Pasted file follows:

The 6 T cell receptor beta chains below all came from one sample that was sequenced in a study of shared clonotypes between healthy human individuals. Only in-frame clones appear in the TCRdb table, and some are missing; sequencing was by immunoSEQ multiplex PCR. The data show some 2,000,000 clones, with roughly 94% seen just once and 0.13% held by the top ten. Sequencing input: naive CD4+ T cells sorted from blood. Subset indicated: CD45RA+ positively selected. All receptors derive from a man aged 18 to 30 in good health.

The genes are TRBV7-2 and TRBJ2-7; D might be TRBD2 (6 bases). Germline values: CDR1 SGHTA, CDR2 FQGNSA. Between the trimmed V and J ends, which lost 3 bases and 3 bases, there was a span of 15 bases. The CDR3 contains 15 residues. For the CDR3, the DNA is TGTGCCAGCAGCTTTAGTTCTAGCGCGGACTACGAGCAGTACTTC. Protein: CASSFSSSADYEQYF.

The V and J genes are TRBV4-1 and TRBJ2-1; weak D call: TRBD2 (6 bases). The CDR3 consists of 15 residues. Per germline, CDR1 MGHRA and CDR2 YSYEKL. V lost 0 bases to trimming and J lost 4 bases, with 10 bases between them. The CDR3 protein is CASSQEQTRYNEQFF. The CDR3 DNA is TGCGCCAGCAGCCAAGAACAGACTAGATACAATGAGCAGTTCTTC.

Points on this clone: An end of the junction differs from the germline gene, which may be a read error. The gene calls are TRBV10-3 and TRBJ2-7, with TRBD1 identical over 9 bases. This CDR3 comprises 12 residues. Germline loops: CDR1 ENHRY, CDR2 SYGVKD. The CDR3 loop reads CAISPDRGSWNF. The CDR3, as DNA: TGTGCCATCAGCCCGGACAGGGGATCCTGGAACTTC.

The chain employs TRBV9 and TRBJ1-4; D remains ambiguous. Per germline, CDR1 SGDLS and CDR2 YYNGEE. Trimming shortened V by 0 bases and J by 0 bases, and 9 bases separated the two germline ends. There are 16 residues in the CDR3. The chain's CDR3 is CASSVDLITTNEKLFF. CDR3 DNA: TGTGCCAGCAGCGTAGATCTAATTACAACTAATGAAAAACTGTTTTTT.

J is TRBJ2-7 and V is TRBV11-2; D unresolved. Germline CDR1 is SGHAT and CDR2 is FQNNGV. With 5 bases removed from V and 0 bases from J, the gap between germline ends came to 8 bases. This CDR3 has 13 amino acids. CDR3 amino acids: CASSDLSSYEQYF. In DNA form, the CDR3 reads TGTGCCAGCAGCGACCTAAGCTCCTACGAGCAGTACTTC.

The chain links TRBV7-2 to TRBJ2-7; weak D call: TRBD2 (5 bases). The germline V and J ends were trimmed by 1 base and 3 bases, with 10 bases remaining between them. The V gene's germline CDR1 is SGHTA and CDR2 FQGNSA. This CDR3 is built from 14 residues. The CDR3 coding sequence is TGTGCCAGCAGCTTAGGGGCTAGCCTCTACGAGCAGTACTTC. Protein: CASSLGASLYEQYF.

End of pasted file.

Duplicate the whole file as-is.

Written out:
The 6 T cell receptor beta chains below all came from one sample that was sequenced in a study of shared clonotypes between healthy human individuals. Only in-frame clones appear in the TCRdb table, and some are missing; sequencing was by immunoSEQ multiplex PCR. The data show some 2,000,000 clones, with roughly 94% seen just once and 0.13% held by the top ten. Sequencing input: naive CD4+ T cells sorted from blood. Subset indicated: CD45RA+ positively selected. All receptors derive from a man aged 18 to 30 in good health.

The genes are TRBV7-2 and TRBJ2-7; D might be TRBD2 (6 bases). Germline values: CDR1 SGHTA, CDR2 FQGNSA. Between the trimmed V and J ends, which lost 3 bases and 3 bases, there was a span of 15 bases. The CDR3 contains 15 residues. For the CDR3, the DNA is TGTGCCAGCAGCTTTAGTTCTAGCGCGGACTACGAGCAGTACTTC. Protein: CASSFSSSADYEQYF.

The V and J genes are TRBV4-1 and TRBJ2-1; weak D call: TRBD2 (6 bases). The CDR3 consists of 15 residues. Per germline, CDR1 MGHRA and CDR2 YSYEKL. V lost 0 bases to trimming and J lost 4 bases, with 10 bases between them. The CDR3 protein is CASSQEQTRYNEQFF. The CDR3 DNA is TGCGCCAGCAGCCAAGAACAGACTAGATACAATGAGCAGTTCTTC.

Points on this clone: An end of the junction differs from the germline gene, which may be a read error. The gene calls are TRBV10-3 and TRBJ2-7, with TRBD1 identical over 9 bases. This CDR3 comprises 12 residues. Germline loops: CDR1 ENHRY, CDR2 SYGVKD. The CDR3 loop reads CAISPDRGSWNF. The CDR3, as DNA: TGTGCCATCAGCCCGGACAGGGGATCCTGGAACTTC.

The chain employs TRBV9 and TRBJ1-4; D remains ambiguous. Per germline, CDR1 SGDLS and CDR2 YYNGEE. Trimming shortened V by 0 bases and J by 0 bases, and 9 bases separated the two germline ends. There are 16 residues in the CDR3. The chain's CDR3 is CASSVDLITTNEKLFF. CDR3 DNA: TGTGCCAGCAGCGTAGATCTAATTACAACTAATGAAAAACTGTTTTTT.

J is TRBJ2-7 and V is TRBV11-2; D unresolved. Germline CDR1 is SGHAT and CDR2 is FQNNGV. With 5 bases removed from V and 0 bases from J, the gap between germline ends came to 8 bases. This CDR3 has 13 amino acids. CDR3 amino acids: CASSDLSSYEQYF. In DNA form, the CDR3 reads TGTGCCAGCAGCGACCTAAGCTCCTACGAGCAGTACTTC.

The chain links TRBV7-2 to TRBJ2-7; weak D call: TRBD2 (5 bases). The germline V and J ends were trimmed by 1 base and 3 bases, with 10 bases remaining between them. The V gene's germline CDR1 is SGHTA and CDR2 FQGNSA. This CDR3 is built from 14 residues. The CDR3 coding sequence is TGTGCCAGCAGCTTAGGGGCTAGCCTCTACGAGCAGTACTTC. Protein: CASSLGASLYEQYF.